Annotated Transcript of Skelly's Library Budget Comments

The Councillor only formally stated her opposition to an increase in the budget, but her full remarks strongly implied that she thinks the budget is too high and the library services are no longer relevant.

By Ryan McGreal
Published January 25, 2017

Ward 7 Councillor Donna Skelly's comments on library funding at the Friday, January 20, 2016 General Issues Committee meeting incited a strong negative backlash across Hamilton, in large part based on a newspaper article suggesting that Skelly was questioning the library's budget.

Hamilton Public Library, Concession Branch (RTH file photo)
Hamilton Public Library, Concession Branch (RTH file photo)

The article was taken down, a correction was issued, and another story was published reporting Skelly's clarification that she is questioning the proposed $518,000 budget increase, not the total $29,338,000 budget.

So what did Skelly actually say? Aside from very short clips, neither the original article nor its replacement cited more than a tiny sampling of her own words.

It is literally true that Skelly only formally stated her opposition to an increase in the library's budget. However, any reasonable reading of her full statement makes it very clear that she was also strongly implying throughout her remarks that the library budget is already too high and that library services are no longer relevant.

Following is an annotated transcript of Ward 7 Councillor Donna Skelly's full statement. (The audio recording of this exchange is courtesy of Joey Coleman.)

Annotated Transcript

Councillor Donna Skelly: I wanted to ask you about something that's probably sensitive to a degree, um, probably not politically correct1, but I'll go there anyway. Hamilton Public Library is something that, um, has a budget of 23, sorry, $29,338,000.2 They're asking for an increase of $518,000.

The library is near and dear to all of us, but3 libraries have changed so much and the needs of libraries have changed so much in the past 20 years. And, um, I've toured the library, I've been in recently to see their new, um, 3D printer, how they have um, you know, a computer section, and how popular that is.

But I'm concerned that we are - I would be concerned about approving that, first of all4 - but, um, I'm concerned that we're almost coming up with ways to validate the existence of our libraries in their current form5, and the $30 million budget6.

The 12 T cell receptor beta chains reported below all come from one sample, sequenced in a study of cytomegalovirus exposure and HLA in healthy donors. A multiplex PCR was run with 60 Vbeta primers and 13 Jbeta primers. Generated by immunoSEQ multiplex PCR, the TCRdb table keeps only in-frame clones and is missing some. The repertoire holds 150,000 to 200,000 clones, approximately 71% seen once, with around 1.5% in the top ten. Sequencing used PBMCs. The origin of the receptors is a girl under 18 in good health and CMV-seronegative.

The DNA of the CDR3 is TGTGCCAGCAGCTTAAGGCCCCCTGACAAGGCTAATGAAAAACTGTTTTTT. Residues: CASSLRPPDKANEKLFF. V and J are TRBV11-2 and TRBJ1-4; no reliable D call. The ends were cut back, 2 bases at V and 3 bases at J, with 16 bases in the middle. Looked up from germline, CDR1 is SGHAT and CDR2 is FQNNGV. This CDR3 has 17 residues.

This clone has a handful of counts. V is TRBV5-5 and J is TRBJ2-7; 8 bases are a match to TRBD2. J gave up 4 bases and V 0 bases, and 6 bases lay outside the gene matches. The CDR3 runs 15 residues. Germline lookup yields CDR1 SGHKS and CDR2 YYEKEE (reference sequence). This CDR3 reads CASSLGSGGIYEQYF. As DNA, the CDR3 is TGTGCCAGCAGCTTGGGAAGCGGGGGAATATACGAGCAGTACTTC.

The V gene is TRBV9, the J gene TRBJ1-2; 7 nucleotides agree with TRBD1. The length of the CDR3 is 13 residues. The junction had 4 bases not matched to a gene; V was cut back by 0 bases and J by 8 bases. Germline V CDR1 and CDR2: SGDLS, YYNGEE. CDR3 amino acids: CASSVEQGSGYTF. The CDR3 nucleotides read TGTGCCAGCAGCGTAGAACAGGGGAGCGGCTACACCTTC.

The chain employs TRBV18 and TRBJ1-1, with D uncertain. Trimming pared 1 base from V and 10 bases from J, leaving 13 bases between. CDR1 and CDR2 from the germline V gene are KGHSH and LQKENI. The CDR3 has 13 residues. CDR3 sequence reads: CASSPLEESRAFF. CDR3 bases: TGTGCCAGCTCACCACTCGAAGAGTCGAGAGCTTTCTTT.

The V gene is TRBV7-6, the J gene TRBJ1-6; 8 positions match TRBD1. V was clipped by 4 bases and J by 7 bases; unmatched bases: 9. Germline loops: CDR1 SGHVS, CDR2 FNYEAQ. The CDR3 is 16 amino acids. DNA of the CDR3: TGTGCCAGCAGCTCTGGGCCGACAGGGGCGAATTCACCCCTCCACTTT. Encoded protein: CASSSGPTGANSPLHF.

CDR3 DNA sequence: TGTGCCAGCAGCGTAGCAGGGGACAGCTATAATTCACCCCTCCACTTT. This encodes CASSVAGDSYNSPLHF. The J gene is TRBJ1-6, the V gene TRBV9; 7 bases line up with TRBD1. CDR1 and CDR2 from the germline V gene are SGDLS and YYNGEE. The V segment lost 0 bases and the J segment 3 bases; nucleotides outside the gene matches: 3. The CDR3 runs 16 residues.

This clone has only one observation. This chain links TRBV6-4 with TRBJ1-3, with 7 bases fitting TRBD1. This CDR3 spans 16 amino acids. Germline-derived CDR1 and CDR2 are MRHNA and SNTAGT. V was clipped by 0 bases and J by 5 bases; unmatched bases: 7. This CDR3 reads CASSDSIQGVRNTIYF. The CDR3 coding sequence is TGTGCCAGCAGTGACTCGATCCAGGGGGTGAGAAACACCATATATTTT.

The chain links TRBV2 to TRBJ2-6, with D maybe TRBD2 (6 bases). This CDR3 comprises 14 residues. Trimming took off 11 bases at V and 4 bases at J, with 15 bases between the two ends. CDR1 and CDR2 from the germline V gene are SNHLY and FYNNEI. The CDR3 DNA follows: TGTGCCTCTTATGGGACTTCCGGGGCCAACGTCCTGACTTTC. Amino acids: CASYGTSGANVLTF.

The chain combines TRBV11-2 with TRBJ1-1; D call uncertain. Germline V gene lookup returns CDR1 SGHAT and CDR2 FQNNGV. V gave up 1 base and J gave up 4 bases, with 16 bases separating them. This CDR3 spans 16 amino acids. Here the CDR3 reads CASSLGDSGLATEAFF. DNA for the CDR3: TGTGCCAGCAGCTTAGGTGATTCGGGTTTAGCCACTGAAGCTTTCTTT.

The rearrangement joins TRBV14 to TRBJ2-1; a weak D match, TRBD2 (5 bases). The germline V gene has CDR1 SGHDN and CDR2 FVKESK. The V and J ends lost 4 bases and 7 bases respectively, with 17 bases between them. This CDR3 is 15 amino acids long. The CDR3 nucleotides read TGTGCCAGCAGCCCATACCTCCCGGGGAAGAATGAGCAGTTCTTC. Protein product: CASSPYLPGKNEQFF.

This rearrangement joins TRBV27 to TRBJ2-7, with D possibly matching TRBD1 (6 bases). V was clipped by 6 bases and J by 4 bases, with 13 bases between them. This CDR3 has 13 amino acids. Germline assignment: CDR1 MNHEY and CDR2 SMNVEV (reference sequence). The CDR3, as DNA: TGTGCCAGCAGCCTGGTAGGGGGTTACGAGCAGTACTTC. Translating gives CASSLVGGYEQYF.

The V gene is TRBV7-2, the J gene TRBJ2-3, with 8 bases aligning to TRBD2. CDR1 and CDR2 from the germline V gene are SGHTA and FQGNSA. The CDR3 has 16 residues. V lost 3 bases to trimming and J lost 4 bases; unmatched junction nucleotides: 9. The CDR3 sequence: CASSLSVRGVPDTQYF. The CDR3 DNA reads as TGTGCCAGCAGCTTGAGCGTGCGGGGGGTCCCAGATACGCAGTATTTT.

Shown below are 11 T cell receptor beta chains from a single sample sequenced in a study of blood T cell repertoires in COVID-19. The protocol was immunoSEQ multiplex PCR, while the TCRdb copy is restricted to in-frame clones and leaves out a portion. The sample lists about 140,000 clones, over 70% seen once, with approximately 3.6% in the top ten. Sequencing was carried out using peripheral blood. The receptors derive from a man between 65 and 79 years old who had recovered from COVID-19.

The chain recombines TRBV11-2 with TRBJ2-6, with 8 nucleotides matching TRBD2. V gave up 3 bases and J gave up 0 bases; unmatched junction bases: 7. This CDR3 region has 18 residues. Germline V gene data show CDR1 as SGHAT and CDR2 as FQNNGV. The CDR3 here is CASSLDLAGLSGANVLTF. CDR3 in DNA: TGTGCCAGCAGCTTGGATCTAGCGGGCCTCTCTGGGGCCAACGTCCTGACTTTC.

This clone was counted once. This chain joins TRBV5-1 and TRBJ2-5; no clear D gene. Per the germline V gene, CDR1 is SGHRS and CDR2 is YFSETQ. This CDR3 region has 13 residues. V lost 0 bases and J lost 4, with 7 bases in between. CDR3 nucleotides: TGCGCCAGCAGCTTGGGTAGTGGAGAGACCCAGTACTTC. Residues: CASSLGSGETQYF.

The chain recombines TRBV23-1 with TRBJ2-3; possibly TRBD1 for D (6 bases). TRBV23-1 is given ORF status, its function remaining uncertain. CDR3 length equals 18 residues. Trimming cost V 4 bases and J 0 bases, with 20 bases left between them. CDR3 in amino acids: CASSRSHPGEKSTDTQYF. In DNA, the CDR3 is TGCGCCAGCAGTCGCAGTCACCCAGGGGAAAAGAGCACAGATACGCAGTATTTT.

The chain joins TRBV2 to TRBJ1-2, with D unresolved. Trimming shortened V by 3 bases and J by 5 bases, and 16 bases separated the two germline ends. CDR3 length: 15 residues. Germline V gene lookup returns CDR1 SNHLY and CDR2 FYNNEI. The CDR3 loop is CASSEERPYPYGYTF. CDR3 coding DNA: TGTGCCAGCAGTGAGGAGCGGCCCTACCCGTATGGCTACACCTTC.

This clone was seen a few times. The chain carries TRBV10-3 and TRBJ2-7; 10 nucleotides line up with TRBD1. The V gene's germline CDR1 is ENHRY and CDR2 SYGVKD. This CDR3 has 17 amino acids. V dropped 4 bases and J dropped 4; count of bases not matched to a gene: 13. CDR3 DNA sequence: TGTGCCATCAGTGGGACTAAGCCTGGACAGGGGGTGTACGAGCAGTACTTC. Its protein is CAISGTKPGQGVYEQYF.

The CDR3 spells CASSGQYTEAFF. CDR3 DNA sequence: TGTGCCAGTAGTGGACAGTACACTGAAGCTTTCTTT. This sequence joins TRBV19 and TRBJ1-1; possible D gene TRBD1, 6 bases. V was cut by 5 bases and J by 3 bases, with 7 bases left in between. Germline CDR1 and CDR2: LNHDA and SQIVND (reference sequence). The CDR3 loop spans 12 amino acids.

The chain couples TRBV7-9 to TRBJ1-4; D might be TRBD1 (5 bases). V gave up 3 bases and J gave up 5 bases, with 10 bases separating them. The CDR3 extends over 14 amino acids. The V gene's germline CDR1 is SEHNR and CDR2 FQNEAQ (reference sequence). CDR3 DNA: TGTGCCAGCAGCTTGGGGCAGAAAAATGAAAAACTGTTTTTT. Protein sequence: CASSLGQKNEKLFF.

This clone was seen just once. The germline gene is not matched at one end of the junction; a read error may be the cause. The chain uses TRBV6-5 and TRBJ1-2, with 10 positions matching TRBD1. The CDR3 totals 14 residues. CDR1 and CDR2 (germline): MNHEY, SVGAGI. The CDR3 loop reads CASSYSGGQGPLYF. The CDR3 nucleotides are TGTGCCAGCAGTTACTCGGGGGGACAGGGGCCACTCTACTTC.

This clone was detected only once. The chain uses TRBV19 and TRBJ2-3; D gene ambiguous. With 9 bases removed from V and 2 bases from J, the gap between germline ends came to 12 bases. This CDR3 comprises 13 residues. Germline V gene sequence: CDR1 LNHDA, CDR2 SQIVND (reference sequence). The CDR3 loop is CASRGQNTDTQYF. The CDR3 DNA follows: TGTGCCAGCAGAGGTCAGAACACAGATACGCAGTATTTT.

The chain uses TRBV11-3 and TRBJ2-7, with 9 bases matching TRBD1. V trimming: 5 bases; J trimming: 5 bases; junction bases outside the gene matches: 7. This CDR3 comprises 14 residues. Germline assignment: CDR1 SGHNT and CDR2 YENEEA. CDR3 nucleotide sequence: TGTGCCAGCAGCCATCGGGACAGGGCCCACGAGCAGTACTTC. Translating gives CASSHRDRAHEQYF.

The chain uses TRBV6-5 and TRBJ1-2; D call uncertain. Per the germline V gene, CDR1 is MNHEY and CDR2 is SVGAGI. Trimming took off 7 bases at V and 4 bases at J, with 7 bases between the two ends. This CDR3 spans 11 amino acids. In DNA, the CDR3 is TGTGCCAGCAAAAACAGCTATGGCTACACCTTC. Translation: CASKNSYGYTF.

Is - can you speak to that - is there any way, in your opinion, that we could be looking at revisiting some of our institutions and looking at them from, you know, the eye of the 2017 budget7 as opposed to an institution that was established, you know, a hundred years ago8 and, ah, was far different, played a different role in society than it does today?

I understand I'm putting you in the spot but I guess what I'm trying to say is: it's a $30 million budget9, um, and technology has changed, and changed how we use libraries. When we were kids we had to go to the library to do a research project, and I don't think most kids even know how to research the library any more, they're on Google.10

So how relevant,11 I guess, and could we not, could we not say: Look, we can't support a $518,000 increase this year,12 you'll just have to, to live within the $29 million budget.13


1. when a right-wing politician says they are about to say something "politically incorrect", that usually means they are about to say something odious.

2. This is the first of four separate times Skelly explicitly references the total library budget (cited at $29 or $30 million) over the course of a little over 300 words. The purpose of this repetition is to signal that the budget is already very high.

3. That classic rhetorical dodge, "The library is near and dear to all of us, but..."

4. Skelly is saying she would be concerned about approving the funding for the popular 3D printer. She is signalling that she thinks the budget is already too high.

5. This statement is designed to undermine the steps that have been taken to ensure the library remains relevant, while simultaneously undermining the idea that the library is still relevant.